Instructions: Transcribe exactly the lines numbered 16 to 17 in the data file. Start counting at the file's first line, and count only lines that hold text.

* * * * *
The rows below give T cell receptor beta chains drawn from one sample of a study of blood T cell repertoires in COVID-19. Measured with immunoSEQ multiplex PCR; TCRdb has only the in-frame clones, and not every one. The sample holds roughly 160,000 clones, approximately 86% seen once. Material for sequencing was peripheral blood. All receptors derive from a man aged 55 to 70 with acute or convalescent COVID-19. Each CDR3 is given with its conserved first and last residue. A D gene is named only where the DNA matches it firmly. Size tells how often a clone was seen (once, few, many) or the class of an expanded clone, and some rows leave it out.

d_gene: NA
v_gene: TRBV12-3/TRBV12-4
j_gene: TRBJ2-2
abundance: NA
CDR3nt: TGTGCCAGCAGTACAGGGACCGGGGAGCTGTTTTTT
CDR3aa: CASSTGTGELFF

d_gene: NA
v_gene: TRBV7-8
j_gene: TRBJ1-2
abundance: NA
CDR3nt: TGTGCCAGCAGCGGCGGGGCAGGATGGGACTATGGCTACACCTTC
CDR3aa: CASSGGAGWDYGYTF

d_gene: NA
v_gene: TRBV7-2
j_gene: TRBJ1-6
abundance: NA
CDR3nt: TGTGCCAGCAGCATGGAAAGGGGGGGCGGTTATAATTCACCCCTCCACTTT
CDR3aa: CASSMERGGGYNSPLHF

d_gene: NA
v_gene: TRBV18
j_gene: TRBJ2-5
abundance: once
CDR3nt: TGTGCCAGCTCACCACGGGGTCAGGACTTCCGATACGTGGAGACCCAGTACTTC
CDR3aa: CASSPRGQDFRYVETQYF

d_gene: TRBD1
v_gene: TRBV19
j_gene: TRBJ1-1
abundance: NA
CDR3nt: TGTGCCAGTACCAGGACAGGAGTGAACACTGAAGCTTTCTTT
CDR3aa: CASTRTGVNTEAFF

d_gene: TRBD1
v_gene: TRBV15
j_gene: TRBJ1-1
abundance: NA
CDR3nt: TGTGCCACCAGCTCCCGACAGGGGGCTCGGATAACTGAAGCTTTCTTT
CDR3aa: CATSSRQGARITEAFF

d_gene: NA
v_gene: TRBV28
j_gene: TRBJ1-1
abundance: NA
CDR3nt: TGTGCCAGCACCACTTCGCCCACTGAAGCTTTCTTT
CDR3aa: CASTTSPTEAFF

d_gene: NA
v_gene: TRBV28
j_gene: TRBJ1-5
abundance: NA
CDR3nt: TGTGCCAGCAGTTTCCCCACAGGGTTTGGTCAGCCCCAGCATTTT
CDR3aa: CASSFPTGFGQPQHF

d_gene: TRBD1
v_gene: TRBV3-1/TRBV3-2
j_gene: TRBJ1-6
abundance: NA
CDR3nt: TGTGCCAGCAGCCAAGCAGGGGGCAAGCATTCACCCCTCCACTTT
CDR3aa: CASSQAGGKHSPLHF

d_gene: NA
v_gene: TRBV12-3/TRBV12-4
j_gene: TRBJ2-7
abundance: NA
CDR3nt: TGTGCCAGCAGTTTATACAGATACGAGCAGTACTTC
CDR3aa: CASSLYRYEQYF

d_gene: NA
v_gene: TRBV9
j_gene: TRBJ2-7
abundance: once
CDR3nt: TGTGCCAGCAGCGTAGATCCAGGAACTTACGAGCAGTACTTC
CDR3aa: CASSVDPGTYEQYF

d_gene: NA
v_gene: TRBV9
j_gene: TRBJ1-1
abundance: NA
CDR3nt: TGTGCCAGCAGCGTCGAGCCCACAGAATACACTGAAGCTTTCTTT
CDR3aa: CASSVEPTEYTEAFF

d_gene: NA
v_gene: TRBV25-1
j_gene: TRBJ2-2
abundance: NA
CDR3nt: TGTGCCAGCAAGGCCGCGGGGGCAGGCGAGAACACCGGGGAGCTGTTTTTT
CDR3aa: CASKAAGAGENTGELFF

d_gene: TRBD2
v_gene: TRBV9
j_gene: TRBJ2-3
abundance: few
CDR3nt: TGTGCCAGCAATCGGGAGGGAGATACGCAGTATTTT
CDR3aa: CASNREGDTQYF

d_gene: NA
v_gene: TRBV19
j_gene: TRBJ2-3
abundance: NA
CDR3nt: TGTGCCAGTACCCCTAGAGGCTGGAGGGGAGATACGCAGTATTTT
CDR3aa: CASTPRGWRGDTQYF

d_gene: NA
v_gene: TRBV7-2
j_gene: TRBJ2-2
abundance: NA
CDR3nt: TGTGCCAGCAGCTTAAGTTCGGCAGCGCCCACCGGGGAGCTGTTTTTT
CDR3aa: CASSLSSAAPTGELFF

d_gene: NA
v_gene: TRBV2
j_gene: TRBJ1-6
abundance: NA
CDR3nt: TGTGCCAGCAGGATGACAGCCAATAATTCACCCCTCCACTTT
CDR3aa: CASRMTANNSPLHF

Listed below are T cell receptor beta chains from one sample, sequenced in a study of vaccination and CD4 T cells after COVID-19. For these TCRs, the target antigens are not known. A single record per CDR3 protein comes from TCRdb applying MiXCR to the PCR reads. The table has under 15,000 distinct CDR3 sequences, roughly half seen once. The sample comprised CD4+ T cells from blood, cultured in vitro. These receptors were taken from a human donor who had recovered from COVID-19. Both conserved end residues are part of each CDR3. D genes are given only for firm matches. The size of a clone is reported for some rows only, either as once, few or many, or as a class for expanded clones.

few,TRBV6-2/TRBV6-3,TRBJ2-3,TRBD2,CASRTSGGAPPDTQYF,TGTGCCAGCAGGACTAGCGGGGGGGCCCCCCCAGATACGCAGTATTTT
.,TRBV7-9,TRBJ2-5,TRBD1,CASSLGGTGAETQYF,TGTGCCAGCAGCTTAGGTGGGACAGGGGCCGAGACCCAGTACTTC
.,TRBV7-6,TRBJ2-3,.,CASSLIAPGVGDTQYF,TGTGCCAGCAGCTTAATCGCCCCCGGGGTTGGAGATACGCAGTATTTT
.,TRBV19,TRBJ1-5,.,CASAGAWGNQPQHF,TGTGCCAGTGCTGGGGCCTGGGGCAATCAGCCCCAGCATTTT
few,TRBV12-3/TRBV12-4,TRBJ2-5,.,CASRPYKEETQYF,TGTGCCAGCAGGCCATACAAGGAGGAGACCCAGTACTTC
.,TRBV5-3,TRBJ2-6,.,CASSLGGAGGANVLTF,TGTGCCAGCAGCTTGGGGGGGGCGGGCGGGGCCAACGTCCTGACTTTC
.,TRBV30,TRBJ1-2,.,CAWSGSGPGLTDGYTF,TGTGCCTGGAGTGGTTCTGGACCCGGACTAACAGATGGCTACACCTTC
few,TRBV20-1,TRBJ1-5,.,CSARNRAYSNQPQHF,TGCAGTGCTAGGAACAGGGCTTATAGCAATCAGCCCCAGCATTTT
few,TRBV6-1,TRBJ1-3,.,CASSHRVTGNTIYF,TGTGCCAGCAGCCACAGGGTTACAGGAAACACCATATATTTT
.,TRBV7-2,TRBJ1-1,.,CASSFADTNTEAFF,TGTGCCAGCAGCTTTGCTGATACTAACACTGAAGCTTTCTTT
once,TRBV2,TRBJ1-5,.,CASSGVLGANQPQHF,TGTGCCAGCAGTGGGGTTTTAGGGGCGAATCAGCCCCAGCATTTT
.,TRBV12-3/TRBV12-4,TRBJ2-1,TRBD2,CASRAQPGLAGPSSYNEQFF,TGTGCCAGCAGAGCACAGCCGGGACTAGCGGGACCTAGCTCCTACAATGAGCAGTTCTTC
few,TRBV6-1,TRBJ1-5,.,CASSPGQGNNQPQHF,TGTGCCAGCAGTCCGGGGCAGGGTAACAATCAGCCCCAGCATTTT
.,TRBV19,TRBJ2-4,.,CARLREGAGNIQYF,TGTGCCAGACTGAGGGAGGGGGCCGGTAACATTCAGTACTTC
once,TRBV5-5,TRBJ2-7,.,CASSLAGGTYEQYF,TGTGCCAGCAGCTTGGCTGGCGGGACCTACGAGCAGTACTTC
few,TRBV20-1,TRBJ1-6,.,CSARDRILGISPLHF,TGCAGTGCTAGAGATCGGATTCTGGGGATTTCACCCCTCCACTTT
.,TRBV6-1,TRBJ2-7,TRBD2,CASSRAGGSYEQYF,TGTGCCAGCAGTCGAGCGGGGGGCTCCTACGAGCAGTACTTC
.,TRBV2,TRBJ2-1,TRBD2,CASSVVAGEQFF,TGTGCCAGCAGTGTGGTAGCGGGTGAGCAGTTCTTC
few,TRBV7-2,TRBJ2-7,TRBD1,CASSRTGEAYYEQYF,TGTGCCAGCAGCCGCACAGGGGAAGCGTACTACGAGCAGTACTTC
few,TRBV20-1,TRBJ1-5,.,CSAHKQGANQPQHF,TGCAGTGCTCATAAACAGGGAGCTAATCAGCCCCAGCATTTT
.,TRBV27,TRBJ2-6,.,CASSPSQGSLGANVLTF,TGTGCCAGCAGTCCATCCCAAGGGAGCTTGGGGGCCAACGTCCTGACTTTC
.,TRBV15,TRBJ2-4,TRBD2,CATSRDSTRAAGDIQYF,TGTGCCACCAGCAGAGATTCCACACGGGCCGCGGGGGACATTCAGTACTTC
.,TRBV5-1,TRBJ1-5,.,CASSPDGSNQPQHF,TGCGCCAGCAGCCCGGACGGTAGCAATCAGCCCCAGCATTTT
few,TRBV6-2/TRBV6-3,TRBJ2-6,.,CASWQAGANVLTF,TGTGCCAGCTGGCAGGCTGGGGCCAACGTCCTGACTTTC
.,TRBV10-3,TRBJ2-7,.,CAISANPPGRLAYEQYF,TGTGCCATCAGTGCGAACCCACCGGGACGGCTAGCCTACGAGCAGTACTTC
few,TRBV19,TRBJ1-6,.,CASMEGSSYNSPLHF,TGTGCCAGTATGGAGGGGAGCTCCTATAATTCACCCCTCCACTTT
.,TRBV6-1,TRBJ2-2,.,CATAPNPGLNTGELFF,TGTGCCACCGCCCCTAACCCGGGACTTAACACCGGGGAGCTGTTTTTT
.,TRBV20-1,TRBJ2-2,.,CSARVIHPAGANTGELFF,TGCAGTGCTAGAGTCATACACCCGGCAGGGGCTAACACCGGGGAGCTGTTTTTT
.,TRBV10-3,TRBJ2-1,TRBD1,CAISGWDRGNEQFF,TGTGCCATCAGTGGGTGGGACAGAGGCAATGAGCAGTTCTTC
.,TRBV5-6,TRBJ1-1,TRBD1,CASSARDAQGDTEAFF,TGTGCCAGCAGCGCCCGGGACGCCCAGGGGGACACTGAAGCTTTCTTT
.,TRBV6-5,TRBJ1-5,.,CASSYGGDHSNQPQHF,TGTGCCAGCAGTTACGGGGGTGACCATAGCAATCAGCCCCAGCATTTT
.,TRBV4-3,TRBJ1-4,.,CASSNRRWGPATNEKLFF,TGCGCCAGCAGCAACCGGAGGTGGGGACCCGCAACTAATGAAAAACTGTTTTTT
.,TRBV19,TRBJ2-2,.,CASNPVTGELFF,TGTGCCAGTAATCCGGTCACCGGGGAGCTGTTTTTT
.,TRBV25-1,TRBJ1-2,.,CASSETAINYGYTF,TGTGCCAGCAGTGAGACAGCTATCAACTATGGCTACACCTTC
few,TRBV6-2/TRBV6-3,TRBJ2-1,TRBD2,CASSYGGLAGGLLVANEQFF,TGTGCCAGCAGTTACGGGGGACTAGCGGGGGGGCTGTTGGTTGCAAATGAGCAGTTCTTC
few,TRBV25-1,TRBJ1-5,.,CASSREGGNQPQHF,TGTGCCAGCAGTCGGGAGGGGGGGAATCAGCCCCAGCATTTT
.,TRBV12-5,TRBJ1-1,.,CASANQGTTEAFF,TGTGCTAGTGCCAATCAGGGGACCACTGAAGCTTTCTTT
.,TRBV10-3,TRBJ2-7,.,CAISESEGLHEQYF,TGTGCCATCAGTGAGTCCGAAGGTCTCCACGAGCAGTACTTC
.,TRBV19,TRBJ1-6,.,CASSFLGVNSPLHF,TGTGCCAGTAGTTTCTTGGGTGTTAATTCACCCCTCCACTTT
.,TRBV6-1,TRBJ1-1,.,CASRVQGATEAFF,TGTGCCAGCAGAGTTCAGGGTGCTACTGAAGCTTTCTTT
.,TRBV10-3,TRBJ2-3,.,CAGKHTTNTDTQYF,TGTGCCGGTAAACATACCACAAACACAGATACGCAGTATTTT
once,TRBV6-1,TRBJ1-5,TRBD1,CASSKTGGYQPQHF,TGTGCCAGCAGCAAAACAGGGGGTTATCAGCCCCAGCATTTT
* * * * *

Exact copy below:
j_gene: TRBJ1-6
abundance: NA